Andre T. Mitchell strides into the Prince Joshua Avitto Community Center in East New York, Brooklyn where his outreach coordinators are waiting. “Hotep!” Mitchell shouts – a greeting in ancient Egyptian terms that means peace. “Hotep,” a team leader returns the greeting – the two shake hands and bump shoulders.
Mitchell is a popular figure in this corner of Brooklyn known for his straightforward, can-do attitude when it comes to building a better, more peaceful community. He first sprang into community organizing in 2004 after the death of an 8-year-old named Daesean Hill. The young boy was killed by a stray bullet and Mitchell felt compelled to do something to address the violence he saw spreading in his neighborhood.
This drive to give back to his neighbors stems from his sense of obligation to make amends for his past life. Mitchell, 52, is no stranger to the issues that these young people face. One of eight children brought up by a single mother, Mitchell was born and raised in public housing in the Brownsville neighborhood of Brooklyn. “Growing up on public assistance, there was lots of stuff we couldn’t afford,” he says. Mitchell’s mother struggled with an addiction to heroin. But despite the challenges, Mitchell says his mother did a good job in raising her children, “She instilled good values in us. She taught us the fundamentals.”
He excelled in school and was an honor student in high school. “But I suffered from peer pressure,” he says, “I was ridiculed for being a nerd.” Mitchell began abusing drugs and sex. “I went from the front of the class to the back of the class,” he recalls. When Mitchell became a teen father, he tried to get a stable job to support his family. But he soon discovered that it was impossible to support a child on minimum wage. From there, he says, it was a slippery slope. He began selling drugs and stealing. This lifestyle eventually led to an arrest at the age of 18 for homicide – a crime Mitchell insists he did not commit.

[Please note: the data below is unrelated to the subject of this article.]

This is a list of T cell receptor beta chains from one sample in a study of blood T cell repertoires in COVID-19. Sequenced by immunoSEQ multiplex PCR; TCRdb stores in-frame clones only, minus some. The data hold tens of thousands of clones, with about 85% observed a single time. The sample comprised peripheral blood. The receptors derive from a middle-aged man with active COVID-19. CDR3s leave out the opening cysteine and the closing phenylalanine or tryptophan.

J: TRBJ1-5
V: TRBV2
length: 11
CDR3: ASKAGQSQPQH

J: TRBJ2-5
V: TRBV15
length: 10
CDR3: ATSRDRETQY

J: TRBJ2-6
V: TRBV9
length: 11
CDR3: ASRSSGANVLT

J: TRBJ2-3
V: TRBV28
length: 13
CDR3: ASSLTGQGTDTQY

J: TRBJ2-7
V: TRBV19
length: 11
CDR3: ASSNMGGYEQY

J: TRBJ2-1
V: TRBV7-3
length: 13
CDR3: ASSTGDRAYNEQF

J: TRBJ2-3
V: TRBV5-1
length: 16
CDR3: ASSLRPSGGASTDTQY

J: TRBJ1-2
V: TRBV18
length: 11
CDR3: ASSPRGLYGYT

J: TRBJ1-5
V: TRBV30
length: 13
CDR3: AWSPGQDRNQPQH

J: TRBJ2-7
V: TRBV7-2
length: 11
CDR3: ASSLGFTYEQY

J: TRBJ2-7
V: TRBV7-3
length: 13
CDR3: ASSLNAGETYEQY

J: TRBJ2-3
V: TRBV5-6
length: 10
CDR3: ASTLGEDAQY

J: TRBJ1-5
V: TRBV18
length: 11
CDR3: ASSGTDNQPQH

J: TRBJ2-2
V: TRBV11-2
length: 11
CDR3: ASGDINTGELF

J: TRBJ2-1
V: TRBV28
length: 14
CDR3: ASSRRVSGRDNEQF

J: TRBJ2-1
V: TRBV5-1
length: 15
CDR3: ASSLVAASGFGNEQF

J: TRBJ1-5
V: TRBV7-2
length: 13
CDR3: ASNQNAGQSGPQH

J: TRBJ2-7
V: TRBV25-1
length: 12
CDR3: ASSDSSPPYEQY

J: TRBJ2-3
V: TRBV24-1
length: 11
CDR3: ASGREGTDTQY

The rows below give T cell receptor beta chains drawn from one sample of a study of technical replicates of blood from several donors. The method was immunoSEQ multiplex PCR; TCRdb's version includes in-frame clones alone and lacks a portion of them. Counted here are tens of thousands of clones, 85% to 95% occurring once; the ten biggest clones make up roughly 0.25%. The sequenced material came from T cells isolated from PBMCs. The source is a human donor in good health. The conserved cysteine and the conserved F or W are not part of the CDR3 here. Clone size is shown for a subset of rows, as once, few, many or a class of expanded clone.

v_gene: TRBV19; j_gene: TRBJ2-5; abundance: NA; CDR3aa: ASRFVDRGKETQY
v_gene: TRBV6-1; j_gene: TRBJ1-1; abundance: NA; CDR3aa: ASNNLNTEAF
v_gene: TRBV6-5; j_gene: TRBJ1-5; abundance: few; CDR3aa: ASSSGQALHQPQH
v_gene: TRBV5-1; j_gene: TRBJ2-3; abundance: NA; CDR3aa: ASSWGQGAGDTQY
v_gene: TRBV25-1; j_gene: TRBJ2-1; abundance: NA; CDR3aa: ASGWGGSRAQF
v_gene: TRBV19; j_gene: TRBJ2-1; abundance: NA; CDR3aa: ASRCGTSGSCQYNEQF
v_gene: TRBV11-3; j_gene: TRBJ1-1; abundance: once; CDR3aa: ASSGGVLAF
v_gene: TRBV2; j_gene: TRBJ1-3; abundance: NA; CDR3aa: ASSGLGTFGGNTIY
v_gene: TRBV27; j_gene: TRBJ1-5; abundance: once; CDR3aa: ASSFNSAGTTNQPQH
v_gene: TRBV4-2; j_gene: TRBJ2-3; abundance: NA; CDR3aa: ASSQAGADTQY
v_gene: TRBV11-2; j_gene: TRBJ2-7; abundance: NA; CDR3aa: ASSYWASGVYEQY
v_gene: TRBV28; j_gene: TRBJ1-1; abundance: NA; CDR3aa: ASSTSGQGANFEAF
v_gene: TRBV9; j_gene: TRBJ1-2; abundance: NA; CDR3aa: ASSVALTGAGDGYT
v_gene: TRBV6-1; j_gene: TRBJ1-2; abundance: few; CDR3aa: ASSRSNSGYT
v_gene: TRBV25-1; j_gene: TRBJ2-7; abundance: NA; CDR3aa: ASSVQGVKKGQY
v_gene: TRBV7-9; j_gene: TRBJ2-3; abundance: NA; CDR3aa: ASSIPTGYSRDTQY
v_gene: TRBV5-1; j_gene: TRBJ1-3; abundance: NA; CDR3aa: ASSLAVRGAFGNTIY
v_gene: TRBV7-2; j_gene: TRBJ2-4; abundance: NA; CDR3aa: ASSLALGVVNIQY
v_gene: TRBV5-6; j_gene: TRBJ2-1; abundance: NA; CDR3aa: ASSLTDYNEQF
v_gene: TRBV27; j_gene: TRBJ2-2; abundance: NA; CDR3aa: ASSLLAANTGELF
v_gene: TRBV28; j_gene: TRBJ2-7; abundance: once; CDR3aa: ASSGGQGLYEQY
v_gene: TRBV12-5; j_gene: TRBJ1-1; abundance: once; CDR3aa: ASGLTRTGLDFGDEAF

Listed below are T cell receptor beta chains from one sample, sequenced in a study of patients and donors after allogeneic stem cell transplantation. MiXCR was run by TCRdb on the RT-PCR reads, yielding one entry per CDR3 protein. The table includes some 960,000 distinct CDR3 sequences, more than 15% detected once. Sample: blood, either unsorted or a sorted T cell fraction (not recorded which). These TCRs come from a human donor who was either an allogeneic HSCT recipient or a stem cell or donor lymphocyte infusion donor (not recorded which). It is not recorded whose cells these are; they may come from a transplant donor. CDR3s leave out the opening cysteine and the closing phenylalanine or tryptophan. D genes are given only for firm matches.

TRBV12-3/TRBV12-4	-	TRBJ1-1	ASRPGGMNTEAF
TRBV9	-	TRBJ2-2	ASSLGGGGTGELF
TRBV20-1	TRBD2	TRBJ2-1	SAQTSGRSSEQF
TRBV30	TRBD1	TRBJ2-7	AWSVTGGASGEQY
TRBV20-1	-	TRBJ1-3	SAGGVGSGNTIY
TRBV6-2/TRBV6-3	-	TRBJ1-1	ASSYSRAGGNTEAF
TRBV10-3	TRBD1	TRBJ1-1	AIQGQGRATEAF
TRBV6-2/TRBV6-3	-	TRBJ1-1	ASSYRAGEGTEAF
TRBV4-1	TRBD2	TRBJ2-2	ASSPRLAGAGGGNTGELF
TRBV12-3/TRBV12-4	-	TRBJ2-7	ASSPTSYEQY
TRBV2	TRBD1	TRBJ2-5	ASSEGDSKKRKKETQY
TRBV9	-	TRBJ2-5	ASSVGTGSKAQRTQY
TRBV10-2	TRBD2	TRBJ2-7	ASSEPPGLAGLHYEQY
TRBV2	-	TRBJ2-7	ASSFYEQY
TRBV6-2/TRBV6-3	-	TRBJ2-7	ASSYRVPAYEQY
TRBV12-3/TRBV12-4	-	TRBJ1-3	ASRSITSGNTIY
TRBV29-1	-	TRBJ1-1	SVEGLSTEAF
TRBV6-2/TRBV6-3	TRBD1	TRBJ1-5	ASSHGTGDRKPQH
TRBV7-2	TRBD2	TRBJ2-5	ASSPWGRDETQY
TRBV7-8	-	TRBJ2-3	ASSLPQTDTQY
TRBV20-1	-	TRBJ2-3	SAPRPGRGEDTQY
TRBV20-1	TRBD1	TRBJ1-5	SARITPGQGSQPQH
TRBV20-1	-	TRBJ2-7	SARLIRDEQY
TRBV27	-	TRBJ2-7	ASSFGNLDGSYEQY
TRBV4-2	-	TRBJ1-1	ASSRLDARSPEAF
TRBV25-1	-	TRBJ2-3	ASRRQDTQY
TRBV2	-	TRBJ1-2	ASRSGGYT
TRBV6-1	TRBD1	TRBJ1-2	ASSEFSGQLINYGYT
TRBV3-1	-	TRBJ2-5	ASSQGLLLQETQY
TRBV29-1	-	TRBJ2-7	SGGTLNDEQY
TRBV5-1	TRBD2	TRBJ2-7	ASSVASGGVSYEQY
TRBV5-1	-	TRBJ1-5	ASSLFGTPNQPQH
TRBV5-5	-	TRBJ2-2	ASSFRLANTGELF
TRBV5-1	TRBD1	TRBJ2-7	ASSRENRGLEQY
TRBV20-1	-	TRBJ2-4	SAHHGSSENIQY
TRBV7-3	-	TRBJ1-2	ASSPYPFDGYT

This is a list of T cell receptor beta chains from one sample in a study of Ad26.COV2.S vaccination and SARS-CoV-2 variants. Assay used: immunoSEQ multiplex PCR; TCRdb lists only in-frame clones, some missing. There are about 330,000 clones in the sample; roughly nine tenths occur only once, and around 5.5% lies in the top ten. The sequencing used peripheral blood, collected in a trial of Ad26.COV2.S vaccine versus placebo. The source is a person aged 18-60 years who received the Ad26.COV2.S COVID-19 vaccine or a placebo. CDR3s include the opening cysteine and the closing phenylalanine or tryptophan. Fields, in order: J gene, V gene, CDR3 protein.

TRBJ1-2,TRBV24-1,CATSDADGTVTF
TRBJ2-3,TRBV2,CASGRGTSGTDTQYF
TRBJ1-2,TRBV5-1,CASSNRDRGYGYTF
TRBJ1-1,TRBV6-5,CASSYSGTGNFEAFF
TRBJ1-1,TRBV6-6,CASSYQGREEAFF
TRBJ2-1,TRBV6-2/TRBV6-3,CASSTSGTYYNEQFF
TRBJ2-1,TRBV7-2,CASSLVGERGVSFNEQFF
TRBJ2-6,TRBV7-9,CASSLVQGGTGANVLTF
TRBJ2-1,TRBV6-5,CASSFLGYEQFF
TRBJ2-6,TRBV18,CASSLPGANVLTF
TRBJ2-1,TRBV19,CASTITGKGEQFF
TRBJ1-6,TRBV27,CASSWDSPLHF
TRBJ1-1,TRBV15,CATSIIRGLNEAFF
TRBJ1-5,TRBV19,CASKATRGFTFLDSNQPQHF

“I experienced the injustice of the justice system,” Mitchell says. He was eventually found guilty of the lesser charge of manslaughter and sentenced to a term of fifteen years in prison – a sentence that came with a five-year minimum. During that time, Mitchell says he was a model prisoner, eventually getting his GED and a college education while in prison. Older prisoners, recognizing his ability and potential, mentored him. “They showed me how to do time instead of time doing me,” he says. Mitchell paid it forward, saying his life of service began in prison. While behind bars, he began mentoring prisoners that were about to be released. He wanted them to have the best chance of being a respectable, contributing member of the community. He wanted that for himself, too.
Then 8-year-old Daesean was shot and Mitchell knew he had to get his entire community involved in this new way of thinking.
“I felt that personally,” Mitchell says, “like he was my little brother.” He wanted to help families feel safe and reclaim their communities from violence. His efforts eventually led him to form Man Up! Inc., a grass-roots, not-for-profit organization whose mission is to serve urban neighborhoods by addressing what he says are the root causes of violence within the community – racism and poverty. To do that, they focus on ways to approach violence like a public health problem